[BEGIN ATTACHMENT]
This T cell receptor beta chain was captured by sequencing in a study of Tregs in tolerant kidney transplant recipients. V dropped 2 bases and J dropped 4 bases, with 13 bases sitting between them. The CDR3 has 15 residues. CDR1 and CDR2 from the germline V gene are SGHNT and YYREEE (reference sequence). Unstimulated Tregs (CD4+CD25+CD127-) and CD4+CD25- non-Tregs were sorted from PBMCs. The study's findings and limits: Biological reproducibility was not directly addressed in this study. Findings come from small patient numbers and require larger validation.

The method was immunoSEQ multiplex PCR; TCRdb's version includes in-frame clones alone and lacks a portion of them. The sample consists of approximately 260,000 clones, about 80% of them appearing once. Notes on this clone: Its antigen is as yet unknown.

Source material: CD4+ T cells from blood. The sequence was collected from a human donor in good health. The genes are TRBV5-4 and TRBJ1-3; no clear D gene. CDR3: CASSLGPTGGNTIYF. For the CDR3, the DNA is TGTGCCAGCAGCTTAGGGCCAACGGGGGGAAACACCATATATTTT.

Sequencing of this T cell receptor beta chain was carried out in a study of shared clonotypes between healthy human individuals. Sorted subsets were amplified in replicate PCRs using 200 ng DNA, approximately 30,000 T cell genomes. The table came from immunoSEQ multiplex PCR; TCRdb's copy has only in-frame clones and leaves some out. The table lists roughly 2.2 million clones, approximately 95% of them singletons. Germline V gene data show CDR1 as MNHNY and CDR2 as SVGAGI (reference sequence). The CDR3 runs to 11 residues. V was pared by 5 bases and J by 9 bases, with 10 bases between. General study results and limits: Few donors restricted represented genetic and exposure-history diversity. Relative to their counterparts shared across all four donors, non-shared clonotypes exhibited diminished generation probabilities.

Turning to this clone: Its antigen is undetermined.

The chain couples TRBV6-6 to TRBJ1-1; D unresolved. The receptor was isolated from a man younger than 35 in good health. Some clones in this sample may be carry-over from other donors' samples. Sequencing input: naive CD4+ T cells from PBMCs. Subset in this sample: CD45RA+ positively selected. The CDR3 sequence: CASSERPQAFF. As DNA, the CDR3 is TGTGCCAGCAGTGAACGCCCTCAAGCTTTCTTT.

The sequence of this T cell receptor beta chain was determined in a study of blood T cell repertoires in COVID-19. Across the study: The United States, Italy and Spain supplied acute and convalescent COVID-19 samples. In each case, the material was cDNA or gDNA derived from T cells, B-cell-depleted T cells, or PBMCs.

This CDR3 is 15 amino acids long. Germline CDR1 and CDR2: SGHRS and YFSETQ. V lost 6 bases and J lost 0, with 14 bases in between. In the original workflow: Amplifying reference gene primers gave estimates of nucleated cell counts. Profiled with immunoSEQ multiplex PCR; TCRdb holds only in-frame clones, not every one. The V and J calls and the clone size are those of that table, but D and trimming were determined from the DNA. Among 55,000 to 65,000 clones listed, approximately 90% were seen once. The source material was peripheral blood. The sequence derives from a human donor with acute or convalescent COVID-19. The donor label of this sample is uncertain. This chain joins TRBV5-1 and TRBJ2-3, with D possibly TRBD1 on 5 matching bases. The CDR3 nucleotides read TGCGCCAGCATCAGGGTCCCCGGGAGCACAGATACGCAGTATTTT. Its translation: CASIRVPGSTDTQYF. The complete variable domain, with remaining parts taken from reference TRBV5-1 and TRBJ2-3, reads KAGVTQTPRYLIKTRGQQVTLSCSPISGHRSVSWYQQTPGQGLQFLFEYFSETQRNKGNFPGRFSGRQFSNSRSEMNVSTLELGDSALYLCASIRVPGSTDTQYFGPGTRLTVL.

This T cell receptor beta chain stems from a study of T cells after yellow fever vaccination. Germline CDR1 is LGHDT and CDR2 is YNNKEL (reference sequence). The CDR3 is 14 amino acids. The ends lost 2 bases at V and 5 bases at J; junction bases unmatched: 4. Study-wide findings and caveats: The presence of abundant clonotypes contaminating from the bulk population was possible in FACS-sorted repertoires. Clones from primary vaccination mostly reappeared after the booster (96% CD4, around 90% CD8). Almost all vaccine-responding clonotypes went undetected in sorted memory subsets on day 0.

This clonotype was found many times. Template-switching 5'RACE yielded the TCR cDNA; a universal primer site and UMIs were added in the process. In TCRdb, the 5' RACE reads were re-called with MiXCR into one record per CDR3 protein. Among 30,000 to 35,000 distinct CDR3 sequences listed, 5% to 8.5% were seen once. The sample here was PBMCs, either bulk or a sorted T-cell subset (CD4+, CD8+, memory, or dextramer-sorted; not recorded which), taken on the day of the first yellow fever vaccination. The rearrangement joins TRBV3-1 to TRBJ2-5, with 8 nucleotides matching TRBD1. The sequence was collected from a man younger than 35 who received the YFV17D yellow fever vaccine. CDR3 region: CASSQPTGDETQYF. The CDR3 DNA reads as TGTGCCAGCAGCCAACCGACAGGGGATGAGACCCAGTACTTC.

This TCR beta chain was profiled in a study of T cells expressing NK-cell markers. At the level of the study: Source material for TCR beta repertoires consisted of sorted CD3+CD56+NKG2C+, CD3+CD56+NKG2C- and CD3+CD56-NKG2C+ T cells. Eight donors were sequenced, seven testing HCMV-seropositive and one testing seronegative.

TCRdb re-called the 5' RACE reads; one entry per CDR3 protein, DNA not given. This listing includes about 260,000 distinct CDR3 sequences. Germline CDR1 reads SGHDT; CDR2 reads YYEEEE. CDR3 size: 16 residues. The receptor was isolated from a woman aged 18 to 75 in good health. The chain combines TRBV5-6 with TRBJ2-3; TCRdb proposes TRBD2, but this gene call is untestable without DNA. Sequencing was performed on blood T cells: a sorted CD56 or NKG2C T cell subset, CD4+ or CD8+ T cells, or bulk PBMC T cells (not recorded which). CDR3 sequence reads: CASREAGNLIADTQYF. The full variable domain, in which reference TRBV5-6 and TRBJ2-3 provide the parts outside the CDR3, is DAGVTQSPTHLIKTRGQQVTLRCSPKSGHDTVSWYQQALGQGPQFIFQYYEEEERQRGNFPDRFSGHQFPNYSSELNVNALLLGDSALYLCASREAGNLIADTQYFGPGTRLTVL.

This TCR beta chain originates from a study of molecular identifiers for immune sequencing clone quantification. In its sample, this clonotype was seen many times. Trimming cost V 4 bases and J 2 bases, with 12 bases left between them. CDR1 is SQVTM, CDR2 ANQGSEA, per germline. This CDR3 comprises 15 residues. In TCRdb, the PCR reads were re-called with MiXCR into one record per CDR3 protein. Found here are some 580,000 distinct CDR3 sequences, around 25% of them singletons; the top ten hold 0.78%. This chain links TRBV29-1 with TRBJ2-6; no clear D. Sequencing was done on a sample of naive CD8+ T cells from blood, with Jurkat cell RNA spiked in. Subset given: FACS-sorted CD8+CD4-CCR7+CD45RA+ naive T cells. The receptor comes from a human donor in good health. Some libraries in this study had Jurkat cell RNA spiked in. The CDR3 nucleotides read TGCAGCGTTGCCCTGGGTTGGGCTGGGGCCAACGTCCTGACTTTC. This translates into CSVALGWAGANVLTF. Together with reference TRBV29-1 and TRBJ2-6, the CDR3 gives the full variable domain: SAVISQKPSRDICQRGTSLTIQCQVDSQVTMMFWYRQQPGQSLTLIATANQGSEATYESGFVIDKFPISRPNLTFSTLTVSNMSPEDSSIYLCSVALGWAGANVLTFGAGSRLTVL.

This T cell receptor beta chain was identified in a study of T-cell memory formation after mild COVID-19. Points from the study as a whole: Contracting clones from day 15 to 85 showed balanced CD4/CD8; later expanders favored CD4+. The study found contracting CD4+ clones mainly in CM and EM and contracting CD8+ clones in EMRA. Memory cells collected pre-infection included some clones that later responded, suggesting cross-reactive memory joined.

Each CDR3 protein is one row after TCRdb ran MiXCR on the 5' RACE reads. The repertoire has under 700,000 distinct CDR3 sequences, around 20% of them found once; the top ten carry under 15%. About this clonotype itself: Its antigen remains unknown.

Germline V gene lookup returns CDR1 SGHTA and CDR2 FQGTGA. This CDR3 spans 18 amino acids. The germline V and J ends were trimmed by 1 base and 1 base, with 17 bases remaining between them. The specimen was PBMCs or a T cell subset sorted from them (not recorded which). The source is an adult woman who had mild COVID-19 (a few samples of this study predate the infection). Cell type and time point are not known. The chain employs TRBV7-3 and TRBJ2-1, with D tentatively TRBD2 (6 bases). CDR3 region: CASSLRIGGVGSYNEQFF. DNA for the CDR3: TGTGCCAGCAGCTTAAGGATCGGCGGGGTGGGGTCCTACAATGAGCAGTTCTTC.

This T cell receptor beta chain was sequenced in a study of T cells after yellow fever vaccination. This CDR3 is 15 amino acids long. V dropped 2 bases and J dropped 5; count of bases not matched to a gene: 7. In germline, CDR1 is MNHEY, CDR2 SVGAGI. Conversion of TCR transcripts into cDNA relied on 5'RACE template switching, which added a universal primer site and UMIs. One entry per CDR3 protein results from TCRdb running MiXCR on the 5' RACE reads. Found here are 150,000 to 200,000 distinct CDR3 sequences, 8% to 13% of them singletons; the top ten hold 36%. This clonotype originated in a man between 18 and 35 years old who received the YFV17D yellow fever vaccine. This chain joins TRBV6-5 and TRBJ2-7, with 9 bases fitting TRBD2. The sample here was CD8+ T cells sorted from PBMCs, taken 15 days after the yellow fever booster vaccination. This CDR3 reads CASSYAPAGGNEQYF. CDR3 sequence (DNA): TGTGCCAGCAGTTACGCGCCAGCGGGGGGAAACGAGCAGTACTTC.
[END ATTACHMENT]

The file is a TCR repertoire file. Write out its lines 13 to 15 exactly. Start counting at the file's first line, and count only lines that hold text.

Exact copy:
This TCR beta chain originates from a study of molecular identifiers for immune sequencing clone quantification. In its sample, this clonotype was seen many times. Trimming cost V 4 bases and J 2 bases, with 12 bases left between them. CDR1 is SQVTM, CDR2 ANQGSEA, per germline. This CDR3 comprises 15 residues. In TCRdb, the PCR reads were re-called with MiXCR into one record per CDR3 protein. Found here are some 580,000 distinct CDR3 sequences, around 25% of them singletons; the top ten hold 0.78%. This chain links TRBV29-1 with TRBJ2-6; no clear D. Sequencing was done on a sample of naive CD8+ T cells from blood, with Jurkat cell RNA spiked in. Subset given: FACS-sorted CD8+CD4-CCR7+CD45RA+ naive T cells. The receptor comes from a human donor in good health. Some libraries in this study had Jurkat cell RNA spiked in. The CDR3 nucleotides read TGCAGCGTTGCCCTGGGTTGGGCTGGGGCCAACGTCCTGACTTTC. This translates into CSVALGWAGANVLTF. Together with reference TRBV29-1 and TRBJ2-6, the CDR3 gives the full variable domain: SAVISQKPSRDICQRGTSLTIQCQVDSQVTMMFWYRQQPGQSLTLIATANQGSEATYESGFVIDKFPISRPNLTFSTLTVSNMSPEDSSIYLCSVALGWAGANVLTFGAGSRLTVL.

This T cell receptor beta chain was identified in a study of T-cell memory formation after mild COVID-19. Points from the study as a whole: Contracting clones from day 15 to 85 showed balanced CD4/CD8; later expanders favored CD4+. The study found contracting CD4+ clones mainly in CM and EM and contracting CD8+ clones in EMRA. Memory cells collected pre-infection included some clones that later responded, suggesting cross-reactive memory joined.

Each CDR3 protein is one row after TCRdb ran MiXCR on the 5' RACE reads. The repertoire has under 700,000 distinct CDR3 sequences, around 20% of them found once; the top ten carry under 15%. About this clonotype itself: Its antigen remains unknown.